In our perpetually warm weather, it’s always a good time for ice cream. Often, you may find yourself the target of puppy eyes as you enjoy the cool treat. However, before allowing your dog a lick of your dessert, it’s important to determine if the ice-cream is pet-safe.
Generally, human ice cream is not to be consumed by dogs. To understand why, we breakdown some common ingredients of ice-cream and their potential side effects.Sugar
The overly-high sugar content in your ice cream is harmful to dogs. For your dog’s source of energy, naturally occurring sugars such as those in carbohydrates are sufficient for the daily sugar intake.Brush your dog’s teeth regularly to prevent cavities Source: @thatonedoodbentley
Feeding your dog with ice-cream may also result in sugar addiction. As the consumption of sugar causes the release of dopamine, which is linked to pleasure and reward in the brain, your pet may constantly be looking out for the treat. At the same time, overconsumption can contribute to obesity, diabetes and cavities then.Artificial Sweeteners
Even if the treat is sugar-free, it’s best to avoid feeding your pet with ice-cream. For instance, sugar substitutes such as artificial sweeteners (which contain xylitol) are toxic for your dog and can even be fatal.
Even the smallest amounts of xylitol can cause poisoning and a dip in blood sugar to below normal levels – or hypoglycemia, the symptoms of which develop rapidly. Typically, within the first half-hour of xylitol consumption, vomiting, coordination problems and/or seizures may occur, amongst other signs, eventually leading to liver failure.Dairy
As for dairy, the main cause for concern is your dog’s lactose intolerance. Lactase, an enzyme that breaks down lactose in dairy for digestion, is sparse in dogs. This is especially so in adult dogs who, after weaning, produce less lactase.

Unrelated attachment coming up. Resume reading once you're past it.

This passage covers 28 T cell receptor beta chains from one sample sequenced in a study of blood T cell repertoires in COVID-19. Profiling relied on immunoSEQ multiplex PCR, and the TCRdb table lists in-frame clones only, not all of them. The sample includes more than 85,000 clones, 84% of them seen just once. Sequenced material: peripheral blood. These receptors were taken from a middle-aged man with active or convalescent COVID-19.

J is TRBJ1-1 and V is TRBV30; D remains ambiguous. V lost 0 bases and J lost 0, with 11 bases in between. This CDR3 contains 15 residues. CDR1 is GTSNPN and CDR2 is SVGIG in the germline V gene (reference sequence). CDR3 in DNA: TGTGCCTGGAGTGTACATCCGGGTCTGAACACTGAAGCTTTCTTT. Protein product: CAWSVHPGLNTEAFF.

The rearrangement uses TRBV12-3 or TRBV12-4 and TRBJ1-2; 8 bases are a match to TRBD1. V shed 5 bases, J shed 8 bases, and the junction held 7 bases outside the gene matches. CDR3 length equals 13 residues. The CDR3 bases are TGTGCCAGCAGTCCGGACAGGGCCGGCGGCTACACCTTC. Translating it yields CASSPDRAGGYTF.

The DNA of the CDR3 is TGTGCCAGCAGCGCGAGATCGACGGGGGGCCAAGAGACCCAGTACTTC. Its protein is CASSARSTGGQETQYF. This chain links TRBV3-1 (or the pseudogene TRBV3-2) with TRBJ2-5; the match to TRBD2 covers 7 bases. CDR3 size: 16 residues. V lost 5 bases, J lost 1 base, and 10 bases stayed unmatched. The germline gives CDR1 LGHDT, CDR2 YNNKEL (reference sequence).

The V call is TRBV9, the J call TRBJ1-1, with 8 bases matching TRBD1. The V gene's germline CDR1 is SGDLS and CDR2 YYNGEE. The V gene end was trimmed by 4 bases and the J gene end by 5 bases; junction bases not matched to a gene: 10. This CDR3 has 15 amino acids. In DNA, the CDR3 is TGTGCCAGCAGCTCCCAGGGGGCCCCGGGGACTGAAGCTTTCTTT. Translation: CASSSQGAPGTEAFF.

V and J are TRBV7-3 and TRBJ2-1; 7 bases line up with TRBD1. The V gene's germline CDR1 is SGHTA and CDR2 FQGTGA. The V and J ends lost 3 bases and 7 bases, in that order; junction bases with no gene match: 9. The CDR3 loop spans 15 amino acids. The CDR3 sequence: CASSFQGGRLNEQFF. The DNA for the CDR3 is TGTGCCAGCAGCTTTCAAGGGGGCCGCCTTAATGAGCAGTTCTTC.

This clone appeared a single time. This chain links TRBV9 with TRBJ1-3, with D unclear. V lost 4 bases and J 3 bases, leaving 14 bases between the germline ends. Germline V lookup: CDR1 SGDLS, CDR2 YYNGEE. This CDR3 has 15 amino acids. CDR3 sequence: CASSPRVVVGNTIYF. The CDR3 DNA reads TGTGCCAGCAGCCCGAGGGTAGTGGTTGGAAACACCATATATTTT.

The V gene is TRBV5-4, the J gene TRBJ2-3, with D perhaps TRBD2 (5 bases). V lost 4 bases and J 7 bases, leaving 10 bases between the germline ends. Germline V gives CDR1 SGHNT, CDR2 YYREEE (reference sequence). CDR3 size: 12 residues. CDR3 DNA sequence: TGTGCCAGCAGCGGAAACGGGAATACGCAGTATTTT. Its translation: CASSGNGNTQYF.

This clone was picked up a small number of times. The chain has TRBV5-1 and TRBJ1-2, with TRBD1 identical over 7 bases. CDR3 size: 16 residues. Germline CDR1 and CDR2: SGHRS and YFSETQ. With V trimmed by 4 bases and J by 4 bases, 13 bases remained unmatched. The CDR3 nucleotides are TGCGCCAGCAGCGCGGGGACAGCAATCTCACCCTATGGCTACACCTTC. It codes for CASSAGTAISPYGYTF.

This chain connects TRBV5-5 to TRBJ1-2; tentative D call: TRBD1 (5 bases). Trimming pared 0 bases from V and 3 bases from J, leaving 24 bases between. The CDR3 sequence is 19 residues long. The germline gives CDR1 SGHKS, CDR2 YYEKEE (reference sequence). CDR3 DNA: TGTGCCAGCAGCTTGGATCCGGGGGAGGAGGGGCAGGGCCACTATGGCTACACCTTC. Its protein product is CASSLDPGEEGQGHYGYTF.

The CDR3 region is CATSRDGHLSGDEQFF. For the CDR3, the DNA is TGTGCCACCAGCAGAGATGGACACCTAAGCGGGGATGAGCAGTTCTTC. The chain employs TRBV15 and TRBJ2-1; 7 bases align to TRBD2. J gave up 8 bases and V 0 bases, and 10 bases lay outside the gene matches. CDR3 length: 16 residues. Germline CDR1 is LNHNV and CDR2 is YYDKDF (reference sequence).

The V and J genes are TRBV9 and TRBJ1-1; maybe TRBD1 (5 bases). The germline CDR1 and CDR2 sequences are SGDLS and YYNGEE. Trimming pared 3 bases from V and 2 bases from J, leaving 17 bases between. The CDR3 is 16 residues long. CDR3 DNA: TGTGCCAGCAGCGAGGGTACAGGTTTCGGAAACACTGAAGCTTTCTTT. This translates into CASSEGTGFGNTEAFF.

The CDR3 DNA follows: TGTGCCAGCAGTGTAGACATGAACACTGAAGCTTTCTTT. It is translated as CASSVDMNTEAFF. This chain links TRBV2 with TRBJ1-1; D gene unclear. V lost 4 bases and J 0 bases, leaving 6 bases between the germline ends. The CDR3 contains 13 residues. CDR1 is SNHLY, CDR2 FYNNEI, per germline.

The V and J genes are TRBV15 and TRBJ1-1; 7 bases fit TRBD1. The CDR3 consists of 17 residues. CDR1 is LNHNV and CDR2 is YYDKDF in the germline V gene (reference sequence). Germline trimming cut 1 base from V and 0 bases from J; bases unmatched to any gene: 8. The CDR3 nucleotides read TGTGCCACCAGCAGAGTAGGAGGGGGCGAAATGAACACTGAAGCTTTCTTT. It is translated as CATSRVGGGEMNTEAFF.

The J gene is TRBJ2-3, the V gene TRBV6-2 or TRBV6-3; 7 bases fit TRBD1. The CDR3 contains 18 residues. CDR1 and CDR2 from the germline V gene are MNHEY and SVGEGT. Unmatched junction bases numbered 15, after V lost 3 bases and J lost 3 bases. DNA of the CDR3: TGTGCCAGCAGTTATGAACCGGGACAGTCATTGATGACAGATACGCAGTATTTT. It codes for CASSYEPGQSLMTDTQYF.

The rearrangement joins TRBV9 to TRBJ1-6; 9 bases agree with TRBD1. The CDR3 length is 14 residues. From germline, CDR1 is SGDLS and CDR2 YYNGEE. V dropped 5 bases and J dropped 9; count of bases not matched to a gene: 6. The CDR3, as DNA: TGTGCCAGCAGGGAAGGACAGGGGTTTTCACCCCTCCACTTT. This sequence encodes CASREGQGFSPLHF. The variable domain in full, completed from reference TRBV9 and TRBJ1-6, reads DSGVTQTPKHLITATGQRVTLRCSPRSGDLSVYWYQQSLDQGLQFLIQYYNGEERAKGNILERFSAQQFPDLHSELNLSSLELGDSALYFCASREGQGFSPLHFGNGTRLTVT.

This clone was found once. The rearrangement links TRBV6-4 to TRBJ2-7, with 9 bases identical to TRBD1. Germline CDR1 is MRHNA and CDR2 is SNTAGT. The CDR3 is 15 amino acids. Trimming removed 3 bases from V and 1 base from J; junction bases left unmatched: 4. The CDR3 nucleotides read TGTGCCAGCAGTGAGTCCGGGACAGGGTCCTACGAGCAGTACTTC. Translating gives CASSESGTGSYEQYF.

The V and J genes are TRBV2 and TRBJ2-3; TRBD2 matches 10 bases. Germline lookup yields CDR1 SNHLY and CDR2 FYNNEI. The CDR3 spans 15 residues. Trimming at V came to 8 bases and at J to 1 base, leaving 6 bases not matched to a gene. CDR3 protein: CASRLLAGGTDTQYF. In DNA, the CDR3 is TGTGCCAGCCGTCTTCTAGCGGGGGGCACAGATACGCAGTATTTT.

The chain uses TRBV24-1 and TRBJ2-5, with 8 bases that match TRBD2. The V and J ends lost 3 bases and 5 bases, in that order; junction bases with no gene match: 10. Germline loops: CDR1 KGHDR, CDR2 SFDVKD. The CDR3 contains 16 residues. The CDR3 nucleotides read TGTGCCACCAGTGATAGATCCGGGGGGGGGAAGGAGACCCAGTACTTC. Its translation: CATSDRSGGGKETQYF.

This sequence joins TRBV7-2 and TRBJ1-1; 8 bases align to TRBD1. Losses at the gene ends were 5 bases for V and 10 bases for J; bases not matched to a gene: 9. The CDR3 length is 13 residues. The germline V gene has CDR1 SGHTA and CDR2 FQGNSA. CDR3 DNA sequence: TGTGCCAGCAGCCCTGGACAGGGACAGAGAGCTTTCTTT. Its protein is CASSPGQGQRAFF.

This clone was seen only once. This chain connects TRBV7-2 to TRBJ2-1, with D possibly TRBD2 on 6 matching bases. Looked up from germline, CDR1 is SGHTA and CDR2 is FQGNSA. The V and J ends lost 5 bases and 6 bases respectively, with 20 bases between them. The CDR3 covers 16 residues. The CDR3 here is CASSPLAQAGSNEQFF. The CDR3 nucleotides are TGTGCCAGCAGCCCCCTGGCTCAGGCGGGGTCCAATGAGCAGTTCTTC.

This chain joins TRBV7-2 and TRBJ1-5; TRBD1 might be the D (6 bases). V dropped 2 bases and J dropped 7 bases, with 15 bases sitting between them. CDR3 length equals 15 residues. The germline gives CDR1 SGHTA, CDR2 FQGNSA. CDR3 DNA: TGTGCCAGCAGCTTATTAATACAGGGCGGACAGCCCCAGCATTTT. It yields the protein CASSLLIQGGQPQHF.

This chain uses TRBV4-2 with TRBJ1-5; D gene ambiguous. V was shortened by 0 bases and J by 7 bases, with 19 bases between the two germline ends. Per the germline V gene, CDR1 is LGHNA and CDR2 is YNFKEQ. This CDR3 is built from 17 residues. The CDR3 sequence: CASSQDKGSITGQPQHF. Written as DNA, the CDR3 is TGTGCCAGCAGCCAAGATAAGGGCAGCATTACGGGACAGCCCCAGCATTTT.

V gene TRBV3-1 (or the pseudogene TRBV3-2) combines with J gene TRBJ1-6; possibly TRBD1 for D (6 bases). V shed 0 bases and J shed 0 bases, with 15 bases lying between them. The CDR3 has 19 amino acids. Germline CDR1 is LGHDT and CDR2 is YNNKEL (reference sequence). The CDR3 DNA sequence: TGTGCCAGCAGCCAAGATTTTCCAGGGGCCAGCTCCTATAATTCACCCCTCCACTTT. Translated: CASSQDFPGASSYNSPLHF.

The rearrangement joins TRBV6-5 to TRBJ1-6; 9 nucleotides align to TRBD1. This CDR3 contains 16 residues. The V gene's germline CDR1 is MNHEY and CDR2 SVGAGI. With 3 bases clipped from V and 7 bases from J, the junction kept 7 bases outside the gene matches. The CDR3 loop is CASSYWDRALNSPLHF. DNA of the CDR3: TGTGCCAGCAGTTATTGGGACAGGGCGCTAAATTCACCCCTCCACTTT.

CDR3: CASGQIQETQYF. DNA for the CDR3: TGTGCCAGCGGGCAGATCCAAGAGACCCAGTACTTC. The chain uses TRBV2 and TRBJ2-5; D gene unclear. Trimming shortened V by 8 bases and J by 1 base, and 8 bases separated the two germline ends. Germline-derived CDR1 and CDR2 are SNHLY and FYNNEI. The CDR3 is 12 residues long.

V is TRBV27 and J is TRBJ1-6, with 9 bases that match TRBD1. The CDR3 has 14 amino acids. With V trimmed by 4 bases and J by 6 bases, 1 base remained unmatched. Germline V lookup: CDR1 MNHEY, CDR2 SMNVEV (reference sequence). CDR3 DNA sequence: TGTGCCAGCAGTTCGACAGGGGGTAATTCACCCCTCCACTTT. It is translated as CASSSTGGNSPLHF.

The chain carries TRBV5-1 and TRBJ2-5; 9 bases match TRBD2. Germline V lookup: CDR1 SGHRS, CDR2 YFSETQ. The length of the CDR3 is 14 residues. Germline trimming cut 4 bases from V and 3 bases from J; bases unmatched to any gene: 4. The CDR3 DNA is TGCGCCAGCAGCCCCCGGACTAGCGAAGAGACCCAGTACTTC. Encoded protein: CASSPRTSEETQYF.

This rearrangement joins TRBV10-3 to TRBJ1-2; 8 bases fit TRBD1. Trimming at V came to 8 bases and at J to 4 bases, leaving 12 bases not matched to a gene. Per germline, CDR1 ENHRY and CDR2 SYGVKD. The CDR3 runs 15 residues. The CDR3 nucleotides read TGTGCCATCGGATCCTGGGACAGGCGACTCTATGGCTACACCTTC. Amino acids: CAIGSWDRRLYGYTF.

With a high intake of dairy in ice cream and without ample amounts of the necessary enzyme to digest lactose, your dog may suffer from vomiting and diarrhoea, which leads to a risk of dehydration.
On a side note, chocolate, which contains methylxanthines, is toxic to dogs as well – this makes chocolate ice cream a big no-no. Even if it saying no to those puppy eyes, you should refrain from sharing your ice cream with your dog for its own good.Pet-Friendly Ice-Cream Treat your furkid to some dog-friendly ice cream Source: @inthecove
Thankfully, dog-friendly ice creams are available on the market. Usually made with goat’s milk, which has lower lactose levels than cow’s milk, this wonderful alternative lets your dog indulge in some cold and creamy ice cream without the above side effects. What’s more – if you look hard enough, you will find lactose free and no sugar added ice cream perfect for your furkid!Alternatives Or treat your furkid to some home-made alternatives! Source: @bo_evi_tes_thelabradoodle
Alternatively, frozen fruits and yogurt can make perfect summer treats too! Simply freeze your dog’s usual fruits, including bananas and strawberries, but be careful not to overindulge your furkid with these sweet treats.
Plain yoghurt comes with lower levels of lactose without added sugars and natural/artificial sweeteners. Contrary to the harmful effects of human ice-creams, the active bacteria in yoghurts act as a probiotic to soothe your dog’s digestive system.
For an additional burst of taste, pop in your furkid’s favourite fruit and freeze together. However, as always, feed in small amounts to prevent the onset of diabetes or lactose intolerance.